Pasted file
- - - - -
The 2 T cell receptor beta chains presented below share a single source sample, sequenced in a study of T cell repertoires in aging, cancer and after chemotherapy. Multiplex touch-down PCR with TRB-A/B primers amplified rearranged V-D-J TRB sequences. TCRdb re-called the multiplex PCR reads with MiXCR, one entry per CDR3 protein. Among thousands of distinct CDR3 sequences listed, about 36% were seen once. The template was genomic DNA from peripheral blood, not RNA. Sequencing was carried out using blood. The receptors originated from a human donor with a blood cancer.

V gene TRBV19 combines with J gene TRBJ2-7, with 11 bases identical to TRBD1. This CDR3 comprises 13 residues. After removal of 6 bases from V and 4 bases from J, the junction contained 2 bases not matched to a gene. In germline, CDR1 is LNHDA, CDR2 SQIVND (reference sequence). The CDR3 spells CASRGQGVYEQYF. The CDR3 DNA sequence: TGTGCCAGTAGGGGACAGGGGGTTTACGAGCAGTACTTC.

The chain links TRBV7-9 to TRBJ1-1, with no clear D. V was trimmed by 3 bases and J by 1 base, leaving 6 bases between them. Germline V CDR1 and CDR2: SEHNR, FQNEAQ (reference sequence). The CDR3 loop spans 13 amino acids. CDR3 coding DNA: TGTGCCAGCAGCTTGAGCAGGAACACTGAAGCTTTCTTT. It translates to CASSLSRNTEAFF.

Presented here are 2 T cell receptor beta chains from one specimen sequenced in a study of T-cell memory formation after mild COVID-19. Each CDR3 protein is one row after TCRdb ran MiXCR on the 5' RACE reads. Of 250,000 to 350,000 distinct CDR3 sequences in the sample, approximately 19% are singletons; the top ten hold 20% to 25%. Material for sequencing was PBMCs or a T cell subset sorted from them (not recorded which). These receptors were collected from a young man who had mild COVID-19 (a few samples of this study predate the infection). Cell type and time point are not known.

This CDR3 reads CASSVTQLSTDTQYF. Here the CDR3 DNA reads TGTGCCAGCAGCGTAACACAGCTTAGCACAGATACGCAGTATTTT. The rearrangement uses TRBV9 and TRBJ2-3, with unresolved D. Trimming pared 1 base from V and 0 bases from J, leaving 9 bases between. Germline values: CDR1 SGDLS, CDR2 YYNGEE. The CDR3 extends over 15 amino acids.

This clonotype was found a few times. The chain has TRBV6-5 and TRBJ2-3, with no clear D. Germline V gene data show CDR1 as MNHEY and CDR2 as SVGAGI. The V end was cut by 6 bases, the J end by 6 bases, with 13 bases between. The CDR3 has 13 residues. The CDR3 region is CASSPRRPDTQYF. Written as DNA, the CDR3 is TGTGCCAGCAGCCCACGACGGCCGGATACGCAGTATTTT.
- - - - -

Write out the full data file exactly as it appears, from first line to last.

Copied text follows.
The 2 T cell receptor beta chains presented below share a single source sample, sequenced in a study of T cell repertoires in aging, cancer and after chemotherapy. Multiplex touch-down PCR with TRB-A/B primers amplified rearranged V-D-J TRB sequences. TCRdb re-called the multiplex PCR reads with MiXCR, one entry per CDR3 protein. Among thousands of distinct CDR3 sequences listed, about 36% were seen once. The template was genomic DNA from peripheral blood, not RNA. Sequencing was carried out using blood. The receptors originated from a human donor with a blood cancer.

V gene TRBV19 combines with J gene TRBJ2-7, with 11 bases identical to TRBD1. This CDR3 comprises 13 residues. After removal of 6 bases from V and 4 bases from J, the junction contained 2 bases not matched to a gene. In germline, CDR1 is LNHDA, CDR2 SQIVND (reference sequence). The CDR3 spells CASRGQGVYEQYF. The CDR3 DNA sequence: TGTGCCAGTAGGGGACAGGGGGTTTACGAGCAGTACTTC.

The chain links TRBV7-9 to TRBJ1-1, with no clear D. V was trimmed by 3 bases and J by 1 base, leaving 6 bases between them. Germline V CDR1 and CDR2: SEHNR, FQNEAQ (reference sequence). The CDR3 loop spans 13 amino acids. CDR3 coding DNA: TGTGCCAGCAGCTTGAGCAGGAACACTGAAGCTTTCTTT. It translates to CASSLSRNTEAFF.

Presented here are 2 T cell receptor beta chains from one specimen sequenced in a study of T-cell memory formation after mild COVID-19. Each CDR3 protein is one row after TCRdb ran MiXCR on the 5' RACE reads. Of 250,000 to 350,000 distinct CDR3 sequences in the sample, approximately 19% are singletons; the top ten hold 20% to 25%. Material for sequencing was PBMCs or a T cell subset sorted from them (not recorded which). These receptors were collected from a young man who had mild COVID-19 (a few samples of this study predate the infection). Cell type and time point are not known.

This CDR3 reads CASSVTQLSTDTQYF. Here the CDR3 DNA reads TGTGCCAGCAGCGTAACACAGCTTAGCACAGATACGCAGTATTTT. The rearrangement uses TRBV9 and TRBJ2-3, with unresolved D. Trimming pared 1 base from V and 0 bases from J, leaving 9 bases between. Germline values: CDR1 SGDLS, CDR2 YYNGEE. The CDR3 extends over 15 amino acids.

This clonotype was found a few times. The chain has TRBV6-5 and TRBJ2-3, with no clear D. Germline V gene data show CDR1 as MNHEY and CDR2 as SVGAGI. The V end was cut by 6 bases, the J end by 6 bases, with 13 bases between. The CDR3 has 13 residues. The CDR3 region is CASSPRRPDTQYF. Written as DNA, the CDR3 is TGTGCCAGCAGCCCACGACGGCCGGATACGCAGTATTTT.